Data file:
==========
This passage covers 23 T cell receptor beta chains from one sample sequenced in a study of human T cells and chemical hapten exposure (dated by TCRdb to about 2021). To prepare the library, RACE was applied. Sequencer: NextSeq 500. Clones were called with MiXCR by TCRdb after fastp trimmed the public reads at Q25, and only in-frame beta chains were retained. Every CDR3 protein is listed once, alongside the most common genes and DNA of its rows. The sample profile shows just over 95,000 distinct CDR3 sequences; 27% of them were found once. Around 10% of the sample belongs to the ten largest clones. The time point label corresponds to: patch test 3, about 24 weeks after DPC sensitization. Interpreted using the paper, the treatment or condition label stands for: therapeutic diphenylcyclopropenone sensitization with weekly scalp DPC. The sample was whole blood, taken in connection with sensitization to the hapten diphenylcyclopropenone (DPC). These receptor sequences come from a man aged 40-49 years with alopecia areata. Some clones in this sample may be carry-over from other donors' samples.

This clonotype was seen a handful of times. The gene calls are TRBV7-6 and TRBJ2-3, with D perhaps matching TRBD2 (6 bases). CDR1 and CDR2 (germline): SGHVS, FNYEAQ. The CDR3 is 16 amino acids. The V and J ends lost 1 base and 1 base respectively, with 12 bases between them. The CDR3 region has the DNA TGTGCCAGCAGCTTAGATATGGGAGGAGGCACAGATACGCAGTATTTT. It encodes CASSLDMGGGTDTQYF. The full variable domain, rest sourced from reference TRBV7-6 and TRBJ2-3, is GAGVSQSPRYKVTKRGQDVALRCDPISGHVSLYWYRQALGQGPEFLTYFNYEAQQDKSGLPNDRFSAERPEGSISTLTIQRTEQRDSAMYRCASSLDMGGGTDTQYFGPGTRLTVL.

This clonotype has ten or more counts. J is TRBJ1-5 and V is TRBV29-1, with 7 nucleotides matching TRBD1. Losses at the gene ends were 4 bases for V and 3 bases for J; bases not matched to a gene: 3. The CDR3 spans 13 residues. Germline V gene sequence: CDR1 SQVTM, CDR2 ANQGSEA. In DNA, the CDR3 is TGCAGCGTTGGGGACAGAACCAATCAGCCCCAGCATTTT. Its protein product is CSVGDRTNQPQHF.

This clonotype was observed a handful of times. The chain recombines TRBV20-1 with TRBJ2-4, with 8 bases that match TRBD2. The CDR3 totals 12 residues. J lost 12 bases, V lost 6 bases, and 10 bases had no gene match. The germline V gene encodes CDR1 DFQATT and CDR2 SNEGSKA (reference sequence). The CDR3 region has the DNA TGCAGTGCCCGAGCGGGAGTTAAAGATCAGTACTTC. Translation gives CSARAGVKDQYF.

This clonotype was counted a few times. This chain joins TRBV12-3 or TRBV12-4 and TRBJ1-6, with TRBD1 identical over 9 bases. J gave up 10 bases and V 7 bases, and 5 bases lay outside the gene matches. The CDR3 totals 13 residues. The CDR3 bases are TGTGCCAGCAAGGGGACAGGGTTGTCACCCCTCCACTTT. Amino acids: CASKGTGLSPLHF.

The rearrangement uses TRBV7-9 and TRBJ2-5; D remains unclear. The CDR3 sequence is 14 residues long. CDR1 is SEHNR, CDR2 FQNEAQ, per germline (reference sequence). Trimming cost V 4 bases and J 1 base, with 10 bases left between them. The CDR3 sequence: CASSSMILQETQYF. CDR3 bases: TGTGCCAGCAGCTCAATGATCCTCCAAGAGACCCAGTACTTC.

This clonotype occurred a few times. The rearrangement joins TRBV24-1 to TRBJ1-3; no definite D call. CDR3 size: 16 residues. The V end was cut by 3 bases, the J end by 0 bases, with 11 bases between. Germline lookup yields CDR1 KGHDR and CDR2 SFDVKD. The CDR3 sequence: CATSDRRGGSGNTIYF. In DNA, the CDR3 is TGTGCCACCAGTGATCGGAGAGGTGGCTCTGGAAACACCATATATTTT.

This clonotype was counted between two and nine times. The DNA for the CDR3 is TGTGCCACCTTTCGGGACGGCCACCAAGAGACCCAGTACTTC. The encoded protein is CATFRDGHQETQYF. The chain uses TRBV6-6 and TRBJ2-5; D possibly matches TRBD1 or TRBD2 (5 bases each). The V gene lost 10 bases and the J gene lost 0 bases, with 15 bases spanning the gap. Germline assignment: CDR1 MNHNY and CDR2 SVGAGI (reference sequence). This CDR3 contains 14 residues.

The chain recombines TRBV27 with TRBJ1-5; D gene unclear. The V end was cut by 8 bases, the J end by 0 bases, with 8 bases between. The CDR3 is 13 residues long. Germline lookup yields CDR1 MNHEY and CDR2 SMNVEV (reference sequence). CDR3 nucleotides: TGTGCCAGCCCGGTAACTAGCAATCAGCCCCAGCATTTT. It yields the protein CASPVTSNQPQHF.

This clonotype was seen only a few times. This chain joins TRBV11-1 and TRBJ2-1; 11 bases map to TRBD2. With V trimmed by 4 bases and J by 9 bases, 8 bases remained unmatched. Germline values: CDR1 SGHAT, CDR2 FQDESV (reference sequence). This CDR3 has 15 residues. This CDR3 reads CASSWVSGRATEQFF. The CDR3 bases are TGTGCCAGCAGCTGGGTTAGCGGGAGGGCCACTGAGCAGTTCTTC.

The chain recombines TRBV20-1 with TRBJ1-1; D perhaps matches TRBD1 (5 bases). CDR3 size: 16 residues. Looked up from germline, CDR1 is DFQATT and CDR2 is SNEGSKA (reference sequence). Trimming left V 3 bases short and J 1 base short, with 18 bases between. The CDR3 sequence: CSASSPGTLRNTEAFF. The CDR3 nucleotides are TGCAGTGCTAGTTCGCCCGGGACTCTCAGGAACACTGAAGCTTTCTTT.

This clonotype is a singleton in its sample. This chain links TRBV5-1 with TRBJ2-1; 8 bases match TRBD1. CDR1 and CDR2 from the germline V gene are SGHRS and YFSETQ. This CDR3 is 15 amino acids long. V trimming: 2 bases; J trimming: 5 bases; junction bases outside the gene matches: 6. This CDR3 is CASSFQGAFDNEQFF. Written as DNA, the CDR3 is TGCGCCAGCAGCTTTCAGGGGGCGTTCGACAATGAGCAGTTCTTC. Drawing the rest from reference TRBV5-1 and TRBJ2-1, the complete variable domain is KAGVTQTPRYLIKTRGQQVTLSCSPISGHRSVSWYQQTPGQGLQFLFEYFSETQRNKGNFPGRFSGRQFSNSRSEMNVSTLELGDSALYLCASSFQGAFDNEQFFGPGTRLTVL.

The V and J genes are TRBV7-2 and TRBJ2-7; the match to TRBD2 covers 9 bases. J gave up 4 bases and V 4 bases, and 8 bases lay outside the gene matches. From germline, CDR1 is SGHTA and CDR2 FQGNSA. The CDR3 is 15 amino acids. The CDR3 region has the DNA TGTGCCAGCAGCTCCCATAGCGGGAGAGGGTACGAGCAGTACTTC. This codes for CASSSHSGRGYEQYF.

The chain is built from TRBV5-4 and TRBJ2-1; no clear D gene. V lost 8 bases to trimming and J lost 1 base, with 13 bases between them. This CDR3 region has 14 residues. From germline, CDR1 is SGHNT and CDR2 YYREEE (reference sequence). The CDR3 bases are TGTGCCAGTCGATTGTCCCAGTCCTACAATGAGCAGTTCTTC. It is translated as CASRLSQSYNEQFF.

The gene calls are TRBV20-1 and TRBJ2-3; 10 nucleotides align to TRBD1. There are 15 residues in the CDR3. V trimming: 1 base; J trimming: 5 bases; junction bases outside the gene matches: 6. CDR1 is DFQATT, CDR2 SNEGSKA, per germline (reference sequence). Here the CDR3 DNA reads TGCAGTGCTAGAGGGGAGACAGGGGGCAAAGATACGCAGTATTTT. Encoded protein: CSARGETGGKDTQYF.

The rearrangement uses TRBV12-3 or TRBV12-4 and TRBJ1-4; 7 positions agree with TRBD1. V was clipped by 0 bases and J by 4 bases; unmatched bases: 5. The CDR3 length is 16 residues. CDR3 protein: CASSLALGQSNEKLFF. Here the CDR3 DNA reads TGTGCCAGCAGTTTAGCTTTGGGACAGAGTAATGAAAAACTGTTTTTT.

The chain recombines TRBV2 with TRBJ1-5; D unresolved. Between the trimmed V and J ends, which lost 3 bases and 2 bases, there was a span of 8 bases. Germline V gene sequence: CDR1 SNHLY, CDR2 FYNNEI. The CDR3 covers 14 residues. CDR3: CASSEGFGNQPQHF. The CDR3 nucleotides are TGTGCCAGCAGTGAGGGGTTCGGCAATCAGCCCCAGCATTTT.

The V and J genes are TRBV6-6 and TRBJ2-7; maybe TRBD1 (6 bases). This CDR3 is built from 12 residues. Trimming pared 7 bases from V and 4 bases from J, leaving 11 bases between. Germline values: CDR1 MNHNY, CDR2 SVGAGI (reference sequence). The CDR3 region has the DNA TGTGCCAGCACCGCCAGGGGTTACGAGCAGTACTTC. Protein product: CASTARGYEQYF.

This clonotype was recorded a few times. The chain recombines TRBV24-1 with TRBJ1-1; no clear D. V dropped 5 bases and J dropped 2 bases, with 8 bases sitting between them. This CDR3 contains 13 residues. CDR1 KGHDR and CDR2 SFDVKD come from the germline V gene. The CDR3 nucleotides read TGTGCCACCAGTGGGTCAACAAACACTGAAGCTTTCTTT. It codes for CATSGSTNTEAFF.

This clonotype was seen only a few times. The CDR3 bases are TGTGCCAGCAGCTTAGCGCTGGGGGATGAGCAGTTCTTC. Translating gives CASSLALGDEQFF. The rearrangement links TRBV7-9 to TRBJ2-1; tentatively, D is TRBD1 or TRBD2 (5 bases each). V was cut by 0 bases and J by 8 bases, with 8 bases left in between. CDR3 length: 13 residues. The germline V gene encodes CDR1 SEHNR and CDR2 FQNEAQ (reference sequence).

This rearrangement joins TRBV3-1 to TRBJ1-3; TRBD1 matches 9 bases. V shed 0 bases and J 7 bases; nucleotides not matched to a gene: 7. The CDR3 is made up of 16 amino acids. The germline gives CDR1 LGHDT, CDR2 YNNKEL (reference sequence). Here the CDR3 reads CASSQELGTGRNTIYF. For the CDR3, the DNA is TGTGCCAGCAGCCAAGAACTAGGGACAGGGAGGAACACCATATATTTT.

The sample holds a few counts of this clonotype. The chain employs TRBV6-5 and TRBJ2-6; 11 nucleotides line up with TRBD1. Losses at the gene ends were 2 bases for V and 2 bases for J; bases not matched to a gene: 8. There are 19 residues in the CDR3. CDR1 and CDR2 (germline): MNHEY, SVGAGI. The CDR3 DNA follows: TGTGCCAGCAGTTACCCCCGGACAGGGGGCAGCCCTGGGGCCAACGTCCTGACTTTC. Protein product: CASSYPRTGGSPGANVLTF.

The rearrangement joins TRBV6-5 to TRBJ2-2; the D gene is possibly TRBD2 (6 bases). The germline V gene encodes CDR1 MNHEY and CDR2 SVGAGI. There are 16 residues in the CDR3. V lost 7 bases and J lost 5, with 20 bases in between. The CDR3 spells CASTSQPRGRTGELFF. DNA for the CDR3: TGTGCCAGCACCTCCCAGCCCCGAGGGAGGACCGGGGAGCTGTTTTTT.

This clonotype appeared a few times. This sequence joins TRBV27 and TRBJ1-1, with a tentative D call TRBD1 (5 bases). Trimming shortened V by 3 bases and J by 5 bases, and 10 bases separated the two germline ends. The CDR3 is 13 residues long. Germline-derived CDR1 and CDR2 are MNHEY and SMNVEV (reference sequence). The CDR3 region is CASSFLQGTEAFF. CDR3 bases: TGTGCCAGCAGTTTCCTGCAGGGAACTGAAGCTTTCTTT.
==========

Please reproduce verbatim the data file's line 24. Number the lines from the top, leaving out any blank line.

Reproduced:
This clonotype appeared a few times. This sequence joins TRBV27 and TRBJ1-1, with a tentative D call TRBD1 (5 bases). Trimming shortened V by 3 bases and J by 5 bases, and 10 bases separated the two germline ends. The CDR3 is 13 residues long. Germline-derived CDR1 and CDR2 are MNHEY and SMNVEV (reference sequence). The CDR3 region is CASSFLQGTEAFF. CDR3 bases: TGTGCCAGCAGTTTCCTGCAGGGAACTGAAGCTTTCTTT.